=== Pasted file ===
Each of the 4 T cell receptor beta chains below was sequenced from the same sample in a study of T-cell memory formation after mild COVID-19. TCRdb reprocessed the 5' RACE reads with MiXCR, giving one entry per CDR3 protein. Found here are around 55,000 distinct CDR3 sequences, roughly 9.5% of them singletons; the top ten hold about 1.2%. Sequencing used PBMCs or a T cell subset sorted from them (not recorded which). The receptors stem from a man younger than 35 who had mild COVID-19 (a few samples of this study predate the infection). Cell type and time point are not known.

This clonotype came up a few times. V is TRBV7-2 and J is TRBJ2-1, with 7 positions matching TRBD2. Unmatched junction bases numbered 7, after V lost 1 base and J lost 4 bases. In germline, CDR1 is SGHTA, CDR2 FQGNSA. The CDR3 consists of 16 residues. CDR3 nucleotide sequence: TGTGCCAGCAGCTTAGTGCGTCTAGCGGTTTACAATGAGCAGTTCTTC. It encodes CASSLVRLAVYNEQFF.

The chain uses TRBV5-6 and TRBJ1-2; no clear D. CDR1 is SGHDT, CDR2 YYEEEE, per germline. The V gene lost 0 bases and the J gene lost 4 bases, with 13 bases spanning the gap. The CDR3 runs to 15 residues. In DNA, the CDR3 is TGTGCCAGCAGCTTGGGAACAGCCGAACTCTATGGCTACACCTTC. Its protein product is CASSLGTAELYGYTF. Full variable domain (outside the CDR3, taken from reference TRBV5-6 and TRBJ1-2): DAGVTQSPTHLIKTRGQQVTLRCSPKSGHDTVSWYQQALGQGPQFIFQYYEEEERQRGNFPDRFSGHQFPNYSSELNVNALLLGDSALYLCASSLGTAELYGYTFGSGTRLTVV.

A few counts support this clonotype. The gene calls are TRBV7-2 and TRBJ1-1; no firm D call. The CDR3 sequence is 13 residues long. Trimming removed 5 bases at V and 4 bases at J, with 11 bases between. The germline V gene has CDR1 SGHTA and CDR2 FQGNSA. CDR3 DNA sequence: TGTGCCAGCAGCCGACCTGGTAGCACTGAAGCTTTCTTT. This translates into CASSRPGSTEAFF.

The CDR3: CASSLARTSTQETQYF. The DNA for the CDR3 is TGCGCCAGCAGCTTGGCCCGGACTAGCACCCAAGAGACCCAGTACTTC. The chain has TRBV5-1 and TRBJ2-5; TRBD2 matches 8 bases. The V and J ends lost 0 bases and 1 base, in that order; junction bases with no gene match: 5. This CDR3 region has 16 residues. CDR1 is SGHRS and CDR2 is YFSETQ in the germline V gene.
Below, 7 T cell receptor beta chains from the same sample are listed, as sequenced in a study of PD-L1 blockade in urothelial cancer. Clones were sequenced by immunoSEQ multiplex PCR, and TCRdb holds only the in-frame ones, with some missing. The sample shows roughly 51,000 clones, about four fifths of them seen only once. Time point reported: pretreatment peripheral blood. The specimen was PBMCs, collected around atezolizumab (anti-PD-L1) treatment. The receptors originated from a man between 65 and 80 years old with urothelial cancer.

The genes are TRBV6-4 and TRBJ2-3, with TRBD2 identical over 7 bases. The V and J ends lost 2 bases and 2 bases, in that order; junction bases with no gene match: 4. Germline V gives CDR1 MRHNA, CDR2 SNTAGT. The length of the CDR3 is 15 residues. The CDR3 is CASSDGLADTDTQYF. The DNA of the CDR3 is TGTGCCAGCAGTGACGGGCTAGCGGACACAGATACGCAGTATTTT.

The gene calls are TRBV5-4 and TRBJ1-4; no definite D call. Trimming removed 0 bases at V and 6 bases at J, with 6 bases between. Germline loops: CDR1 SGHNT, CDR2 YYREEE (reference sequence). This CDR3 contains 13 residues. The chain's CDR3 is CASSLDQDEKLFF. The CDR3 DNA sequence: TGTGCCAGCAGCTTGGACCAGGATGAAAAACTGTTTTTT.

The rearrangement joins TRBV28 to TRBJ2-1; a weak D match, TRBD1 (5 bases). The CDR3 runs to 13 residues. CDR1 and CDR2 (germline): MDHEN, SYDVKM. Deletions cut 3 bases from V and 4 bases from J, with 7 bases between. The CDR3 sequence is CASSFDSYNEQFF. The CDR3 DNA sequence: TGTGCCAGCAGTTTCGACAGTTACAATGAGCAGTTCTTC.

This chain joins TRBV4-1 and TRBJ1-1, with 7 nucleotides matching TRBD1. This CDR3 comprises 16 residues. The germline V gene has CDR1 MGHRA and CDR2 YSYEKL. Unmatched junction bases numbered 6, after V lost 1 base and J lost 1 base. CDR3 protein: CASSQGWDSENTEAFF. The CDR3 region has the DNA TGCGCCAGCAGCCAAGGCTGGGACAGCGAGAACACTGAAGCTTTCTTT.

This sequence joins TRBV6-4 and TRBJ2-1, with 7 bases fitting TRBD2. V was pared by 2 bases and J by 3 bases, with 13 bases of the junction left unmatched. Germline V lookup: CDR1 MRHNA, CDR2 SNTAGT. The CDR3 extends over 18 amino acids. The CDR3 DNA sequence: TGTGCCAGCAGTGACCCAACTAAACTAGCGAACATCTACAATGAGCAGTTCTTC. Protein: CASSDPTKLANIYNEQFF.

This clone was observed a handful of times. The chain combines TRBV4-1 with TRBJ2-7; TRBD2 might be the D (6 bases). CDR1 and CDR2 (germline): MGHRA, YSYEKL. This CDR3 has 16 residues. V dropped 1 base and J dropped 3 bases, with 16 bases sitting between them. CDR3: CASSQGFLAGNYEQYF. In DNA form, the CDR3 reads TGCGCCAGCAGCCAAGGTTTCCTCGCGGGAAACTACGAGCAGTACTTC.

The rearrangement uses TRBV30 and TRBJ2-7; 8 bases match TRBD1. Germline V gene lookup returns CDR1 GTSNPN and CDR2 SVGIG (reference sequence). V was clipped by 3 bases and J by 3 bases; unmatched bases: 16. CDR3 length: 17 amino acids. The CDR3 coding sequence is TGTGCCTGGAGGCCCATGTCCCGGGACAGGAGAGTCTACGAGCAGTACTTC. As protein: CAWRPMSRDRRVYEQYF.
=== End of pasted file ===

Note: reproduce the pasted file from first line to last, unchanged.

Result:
Each of the 4 T cell receptor beta chains below was sequenced from the same sample in a study of T-cell memory formation after mild COVID-19. TCRdb reprocessed the 5' RACE reads with MiXCR, giving one entry per CDR3 protein. Found here are around 55,000 distinct CDR3 sequences, roughly 9.5% of them singletons; the top ten hold about 1.2%. Sequencing used PBMCs or a T cell subset sorted from them (not recorded which). The receptors stem from a man younger than 35 who had mild COVID-19 (a few samples of this study predate the infection). Cell type and time point are not known.

This clonotype came up a few times. V is TRBV7-2 and J is TRBJ2-1, with 7 positions matching TRBD2. Unmatched junction bases numbered 7, after V lost 1 base and J lost 4 bases. In germline, CDR1 is SGHTA, CDR2 FQGNSA. The CDR3 consists of 16 residues. CDR3 nucleotide sequence: TGTGCCAGCAGCTTAGTGCGTCTAGCGGTTTACAATGAGCAGTTCTTC. It encodes CASSLVRLAVYNEQFF.

The chain uses TRBV5-6 and TRBJ1-2; no clear D. CDR1 is SGHDT, CDR2 YYEEEE, per germline. The V gene lost 0 bases and the J gene lost 4 bases, with 13 bases spanning the gap. The CDR3 runs to 15 residues. In DNA, the CDR3 is TGTGCCAGCAGCTTGGGAACAGCCGAACTCTATGGCTACACCTTC. Its protein product is CASSLGTAELYGYTF. Full variable domain (outside the CDR3, taken from reference TRBV5-6 and TRBJ1-2): DAGVTQSPTHLIKTRGQQVTLRCSPKSGHDTVSWYQQALGQGPQFIFQYYEEEERQRGNFPDRFSGHQFPNYSSELNVNALLLGDSALYLCASSLGTAELYGYTFGSGTRLTVV.

A few counts support this clonotype. The gene calls are TRBV7-2 and TRBJ1-1; no firm D call. The CDR3 sequence is 13 residues long. Trimming removed 5 bases at V and 4 bases at J, with 11 bases between. The germline V gene has CDR1 SGHTA and CDR2 FQGNSA. CDR3 DNA sequence: TGTGCCAGCAGCCGACCTGGTAGCACTGAAGCTTTCTTT. This translates into CASSRPGSTEAFF.

The CDR3: CASSLARTSTQETQYF. The DNA for the CDR3 is TGCGCCAGCAGCTTGGCCCGGACTAGCACCCAAGAGACCCAGTACTTC. The chain has TRBV5-1 and TRBJ2-5; TRBD2 matches 8 bases. The V and J ends lost 0 bases and 1 base, in that order; junction bases with no gene match: 5. This CDR3 region has 16 residues. CDR1 is SGHRS and CDR2 is YFSETQ in the germline V gene.
Below, 7 T cell receptor beta chains from the same sample are listed, as sequenced in a study of PD-L1 blockade in urothelial cancer. Clones were sequenced by immunoSEQ multiplex PCR, and TCRdb holds only the in-frame ones, with some missing. The sample shows roughly 51,000 clones, about four fifths of them seen only once. Time point reported: pretreatment peripheral blood. The specimen was PBMCs, collected around atezolizumab (anti-PD-L1) treatment. The receptors originated from a man between 65 and 80 years old with urothelial cancer.

The genes are TRBV6-4 and TRBJ2-3, with TRBD2 identical over 7 bases. The V and J ends lost 2 bases and 2 bases, in that order; junction bases with no gene match: 4. Germline V gives CDR1 MRHNA, CDR2 SNTAGT. The length of the CDR3 is 15 residues. The CDR3 is CASSDGLADTDTQYF. The DNA of the CDR3 is TGTGCCAGCAGTGACGGGCTAGCGGACACAGATACGCAGTATTTT.

The gene calls are TRBV5-4 and TRBJ1-4; no definite D call. Trimming removed 0 bases at V and 6 bases at J, with 6 bases between. Germline loops: CDR1 SGHNT, CDR2 YYREEE (reference sequence). This CDR3 contains 13 residues. The chain's CDR3 is CASSLDQDEKLFF. The CDR3 DNA sequence: TGTGCCAGCAGCTTGGACCAGGATGAAAAACTGTTTTTT.

The rearrangement joins TRBV28 to TRBJ2-1; a weak D match, TRBD1 (5 bases). The CDR3 runs to 13 residues. CDR1 and CDR2 (germline): MDHEN, SYDVKM. Deletions cut 3 bases from V and 4 bases from J, with 7 bases between. The CDR3 sequence is CASSFDSYNEQFF. The CDR3 DNA sequence: TGTGCCAGCAGTTTCGACAGTTACAATGAGCAGTTCTTC.

This chain joins TRBV4-1 and TRBJ1-1, with 7 nucleotides matching TRBD1. This CDR3 comprises 16 residues. The germline V gene has CDR1 MGHRA and CDR2 YSYEKL. Unmatched junction bases numbered 6, after V lost 1 base and J lost 1 base. CDR3 protein: CASSQGWDSENTEAFF. The CDR3 region has the DNA TGCGCCAGCAGCCAAGGCTGGGACAGCGAGAACACTGAAGCTTTCTTT.

This sequence joins TRBV6-4 and TRBJ2-1, with 7 bases fitting TRBD2. V was pared by 2 bases and J by 3 bases, with 13 bases of the junction left unmatched. Germline V lookup: CDR1 MRHNA, CDR2 SNTAGT. The CDR3 extends over 18 amino acids. The CDR3 DNA sequence: TGTGCCAGCAGTGACCCAACTAAACTAGCGAACATCTACAATGAGCAGTTCTTC. Protein: CASSDPTKLANIYNEQFF.

This clone was observed a handful of times. The chain combines TRBV4-1 with TRBJ2-7; TRBD2 might be the D (6 bases). CDR1 and CDR2 (germline): MGHRA, YSYEKL. This CDR3 has 16 residues. V dropped 1 base and J dropped 3 bases, with 16 bases sitting between them. CDR3: CASSQGFLAGNYEQYF. In DNA form, the CDR3 reads TGCGCCAGCAGCCAAGGTTTCCTCGCGGGAAACTACGAGCAGTACTTC.

The rearrangement uses TRBV30 and TRBJ2-7; 8 bases match TRBD1. Germline V gene lookup returns CDR1 GTSNPN and CDR2 SVGIG (reference sequence). V was clipped by 3 bases and J by 3 bases; unmatched bases: 16. CDR3 length: 17 amino acids. The CDR3 coding sequence is TGTGCCTGGAGGCCCATGTCCCGGGACAGGAGAGTCTACGAGCAGTACTTC. As protein: CAWRPMSRDRRVYEQYF.